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You will hear people saying, “Americans are more divided than ever!” Then they will tell you why. Then they will tell you how “we” might turn the tide. They say these things in newspapers and magazines and books, online and in print. Why pay attention to such ahistorical nonsense? It is an insult to our intelligence.


I recently read the following in a medical journal:

At present, movement analysis laboratories are equipped with sophisticated instruments and systems, including dynamometric platforms, instrumented insoles, infrared cameras, and electromyography and posturography techniques, all of which measure gait parameters. In this technologically advanced setting, it may come as a surprise that there could be a link between gait analysis and Balzac, a French novelist active in the first half of the 19th century. And yet, several published medical articles have already mentioned Balzac's fascination with the study of human gait. Balzac felt it was important to describe the walk of the characters in his novels, and he also wrote a treatise on gait titled Theory of Walking in which he employed a literary style, his usual dose of sarcasm, and in many cases, a measure of social criticism. This erudite personal style, however, does not detract from the fact that Balzac’s pronouncements on gait were quite accurate.

Hmmm. I have tried to find an English translation of Balzac’s treatise on walking but have failed to do so. If anyone knows of such, please tell me. In the meantime, it occurs to me that we could use a contemporary counterpart to Balzac’s work, describing and analyzing current styles of walking among various representative types. Since we are seeing a torrent of books devoted to walking, such a project would likely find a publisher and an audience. What writer would you particularly like to see taking this on? Is the vogue for books on walking inspired in part by a reaction against the trajectory of our era, a nostalgia for a lost world?


In October 2019, I wrote a column about Peter Handke, occasioned by the absurd and despicable “flood of articles and ‘statements’ denouncing Handke as a fascist and an apologist for genocide” that followed when he was awarded the Nobel Prize in Literature. The former editor of a major newspaper’s review section bragged that she had never read Handke and certainly wasn’t going to start now. As I wrote in that column, “I have no desire to insist ‘You must read Handke!’ I’m a firm believer in the irreducibility of taste, and (setting slanderous judgments aside) he’s not to everyone’s liking.” But he is among my favorites. In March, FSG will publish The Fruit Thief, his first novel to appear in English since the Nobel award. (It was published in German in 2017; Krishna Winston is the translator.) I started reading a galley of the novel last night; it is quite wonderful. Mark it down in your calendar. I will review it in due course.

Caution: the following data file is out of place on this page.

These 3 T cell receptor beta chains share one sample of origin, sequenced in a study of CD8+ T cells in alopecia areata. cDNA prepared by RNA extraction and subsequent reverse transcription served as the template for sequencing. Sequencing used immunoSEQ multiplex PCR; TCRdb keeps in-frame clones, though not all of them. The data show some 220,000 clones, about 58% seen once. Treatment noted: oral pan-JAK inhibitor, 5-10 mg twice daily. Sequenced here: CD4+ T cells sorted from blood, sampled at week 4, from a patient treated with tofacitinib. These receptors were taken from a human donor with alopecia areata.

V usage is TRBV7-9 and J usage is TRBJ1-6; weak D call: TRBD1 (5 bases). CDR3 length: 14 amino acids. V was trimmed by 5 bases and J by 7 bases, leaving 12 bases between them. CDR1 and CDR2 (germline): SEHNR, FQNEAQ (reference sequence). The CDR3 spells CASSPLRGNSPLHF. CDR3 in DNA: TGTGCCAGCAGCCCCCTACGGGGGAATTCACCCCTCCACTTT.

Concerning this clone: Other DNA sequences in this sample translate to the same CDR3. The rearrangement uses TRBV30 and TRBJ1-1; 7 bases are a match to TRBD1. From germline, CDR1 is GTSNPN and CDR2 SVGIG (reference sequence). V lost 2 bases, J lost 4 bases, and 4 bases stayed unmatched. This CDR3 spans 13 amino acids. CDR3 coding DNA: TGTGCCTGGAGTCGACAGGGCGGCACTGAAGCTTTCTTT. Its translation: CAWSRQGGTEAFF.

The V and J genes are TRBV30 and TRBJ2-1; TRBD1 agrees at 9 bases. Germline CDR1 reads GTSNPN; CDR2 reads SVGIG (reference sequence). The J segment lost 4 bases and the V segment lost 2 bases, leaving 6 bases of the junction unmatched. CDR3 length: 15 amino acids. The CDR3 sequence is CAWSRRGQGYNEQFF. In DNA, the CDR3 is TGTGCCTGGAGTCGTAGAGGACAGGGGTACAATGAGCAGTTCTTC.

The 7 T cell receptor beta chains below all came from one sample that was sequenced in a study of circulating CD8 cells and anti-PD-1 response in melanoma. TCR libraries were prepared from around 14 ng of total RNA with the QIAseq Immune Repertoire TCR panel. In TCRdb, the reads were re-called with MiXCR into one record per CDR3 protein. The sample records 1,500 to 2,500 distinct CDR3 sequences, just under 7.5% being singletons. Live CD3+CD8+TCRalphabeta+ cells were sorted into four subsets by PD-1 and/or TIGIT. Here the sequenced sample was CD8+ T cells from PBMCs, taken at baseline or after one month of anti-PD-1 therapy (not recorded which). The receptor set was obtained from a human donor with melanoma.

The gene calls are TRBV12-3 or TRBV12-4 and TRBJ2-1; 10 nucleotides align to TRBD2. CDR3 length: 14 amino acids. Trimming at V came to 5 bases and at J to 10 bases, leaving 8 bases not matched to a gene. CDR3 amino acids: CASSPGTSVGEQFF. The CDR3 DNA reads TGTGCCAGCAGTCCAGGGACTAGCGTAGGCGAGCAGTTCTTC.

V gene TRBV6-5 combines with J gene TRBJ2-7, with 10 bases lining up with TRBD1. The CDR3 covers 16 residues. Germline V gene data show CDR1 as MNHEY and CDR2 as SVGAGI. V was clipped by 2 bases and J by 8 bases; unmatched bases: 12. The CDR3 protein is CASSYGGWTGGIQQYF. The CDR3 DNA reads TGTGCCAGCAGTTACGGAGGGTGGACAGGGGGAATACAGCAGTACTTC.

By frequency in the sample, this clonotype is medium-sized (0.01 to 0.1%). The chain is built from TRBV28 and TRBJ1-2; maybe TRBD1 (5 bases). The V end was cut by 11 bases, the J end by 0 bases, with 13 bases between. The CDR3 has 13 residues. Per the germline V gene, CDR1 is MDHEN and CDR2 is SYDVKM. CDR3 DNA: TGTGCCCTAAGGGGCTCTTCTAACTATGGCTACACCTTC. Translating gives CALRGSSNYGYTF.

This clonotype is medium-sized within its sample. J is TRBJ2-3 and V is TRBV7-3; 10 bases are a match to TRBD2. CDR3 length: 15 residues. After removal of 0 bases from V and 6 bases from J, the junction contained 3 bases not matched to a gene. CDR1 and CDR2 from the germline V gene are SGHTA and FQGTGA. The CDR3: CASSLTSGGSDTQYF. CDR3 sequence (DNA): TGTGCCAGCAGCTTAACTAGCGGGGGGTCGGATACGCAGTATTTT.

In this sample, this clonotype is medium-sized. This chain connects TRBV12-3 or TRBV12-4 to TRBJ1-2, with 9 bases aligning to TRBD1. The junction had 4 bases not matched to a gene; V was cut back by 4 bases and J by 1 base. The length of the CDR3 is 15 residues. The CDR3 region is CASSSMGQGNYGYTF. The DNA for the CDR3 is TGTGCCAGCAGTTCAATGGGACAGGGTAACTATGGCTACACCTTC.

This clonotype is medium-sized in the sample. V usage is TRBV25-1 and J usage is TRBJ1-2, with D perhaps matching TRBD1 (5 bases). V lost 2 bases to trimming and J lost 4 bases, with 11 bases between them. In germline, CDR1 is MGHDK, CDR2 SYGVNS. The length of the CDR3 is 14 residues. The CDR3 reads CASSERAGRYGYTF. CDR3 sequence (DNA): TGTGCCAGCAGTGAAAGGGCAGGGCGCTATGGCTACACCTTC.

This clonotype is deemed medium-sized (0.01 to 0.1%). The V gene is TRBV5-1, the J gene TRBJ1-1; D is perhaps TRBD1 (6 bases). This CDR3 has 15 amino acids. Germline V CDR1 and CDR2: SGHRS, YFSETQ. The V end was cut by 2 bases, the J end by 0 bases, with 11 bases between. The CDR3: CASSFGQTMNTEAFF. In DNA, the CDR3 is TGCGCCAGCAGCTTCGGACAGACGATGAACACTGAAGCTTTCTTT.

Cats, like people, change as they grow older. A few months ago, our cats, Boom-Boom and Nina, began to pester us to feed them earlier than usual in the morning. Nina does most of the work, beginning with mournful yowls and then shifting to scratching (with both paws) the closed door at the foot of the stairs leading up to our bedroom, the scratching becoming frenzied in due course. Boom-Boom occasionally draws one paw discreetly along the side of the door, much more quietly yet with a sound that’s sure to reach us.


At our church, Faith Covenant in Wheaton, we have Communion monthly, on the first Sunday of the month. (I wish it were much more often.) At the conclusion of that service, we collectively say the Apostles’ Creed. As we were doing so at the beginning of August, I was affected in a new way by the familiar words. As we said, “I believe . . . I believe,” I was struck by the extent to which these most basic Christian affirmations must strike many of our neighbors, many of the people we encounter every day in the course of our lives, many of the people we read and correspond with, even relatives and family members, as wildly strange if not offensive. You don’t really believe all that, do you? I already knew this, of course—it hardly counted as a sudden “revelation”—but suddenly I felt it with a particular intensity. And the theme of the sermon that day, preached by an Anglican pastor from Chile, Felipe Chamy, who is getting his PhD in Theology and Biblical Studies at Wheaton College, took on added force. The foolishness of God is stronger than human wisdom.

John Wilson is a contributing editor for The Englewood Review of Books and senior editor at The Marginalia Review of Books.

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